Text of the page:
And as much as faith can work for us, it can also work against: a bias against a person or group, jealousy, paranoia, the types of things that make us ill from stress, and even create unhealthy relationships.
Faith is not static; it is something that evolves.  It is something that grows and needs nurturing. But unfortunately, something that is often ignored. 

There are those scoff at the notion of faith, but with all that is at stake, rather I scoff at their nonchalance to it.

On that summer day in Niagara, there was one who did more than claim a belief, he put feet to faith when he risked it all by jumping on Blondin’s back and riding that tight rope to the other side.  Yet, that’s just it, with faith, there is no risk.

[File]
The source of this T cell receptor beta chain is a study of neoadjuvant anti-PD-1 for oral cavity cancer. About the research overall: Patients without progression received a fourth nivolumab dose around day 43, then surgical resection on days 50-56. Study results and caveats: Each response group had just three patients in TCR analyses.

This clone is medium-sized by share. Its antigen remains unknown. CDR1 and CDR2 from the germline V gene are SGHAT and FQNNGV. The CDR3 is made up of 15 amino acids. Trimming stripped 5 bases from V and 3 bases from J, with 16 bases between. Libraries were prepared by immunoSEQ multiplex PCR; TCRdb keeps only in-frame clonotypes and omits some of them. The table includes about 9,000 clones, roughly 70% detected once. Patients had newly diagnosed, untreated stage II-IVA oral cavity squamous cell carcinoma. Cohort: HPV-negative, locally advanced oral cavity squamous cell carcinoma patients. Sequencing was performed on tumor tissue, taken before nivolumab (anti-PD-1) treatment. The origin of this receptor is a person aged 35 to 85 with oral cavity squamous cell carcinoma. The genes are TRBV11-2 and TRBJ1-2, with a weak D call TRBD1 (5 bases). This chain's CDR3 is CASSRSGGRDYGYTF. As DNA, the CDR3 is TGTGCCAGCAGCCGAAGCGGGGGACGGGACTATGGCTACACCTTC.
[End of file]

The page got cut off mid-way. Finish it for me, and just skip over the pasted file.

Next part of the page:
Everyone does, what they believe is in their best self-interests.  Is what you do consistent with what you claim to believe?

Are you aware of what you believe in and why?

21 August 2012

A culture of crabs

There’s a metaphor about crabs in a barrel, a phenomena where individually or even working together, they could easily escape their temporary prison, but for some reason they choose to ineffectually grab and pull each other, thus assuring that escape is not possible for anyone.

It is a metaphor about competition and jealousy.  It is one that needs to be understood, because as silly as the crabs seem, that is exactly what is happening in cultures all over the world, and it may be happening in yours, or worse, you are a part of it.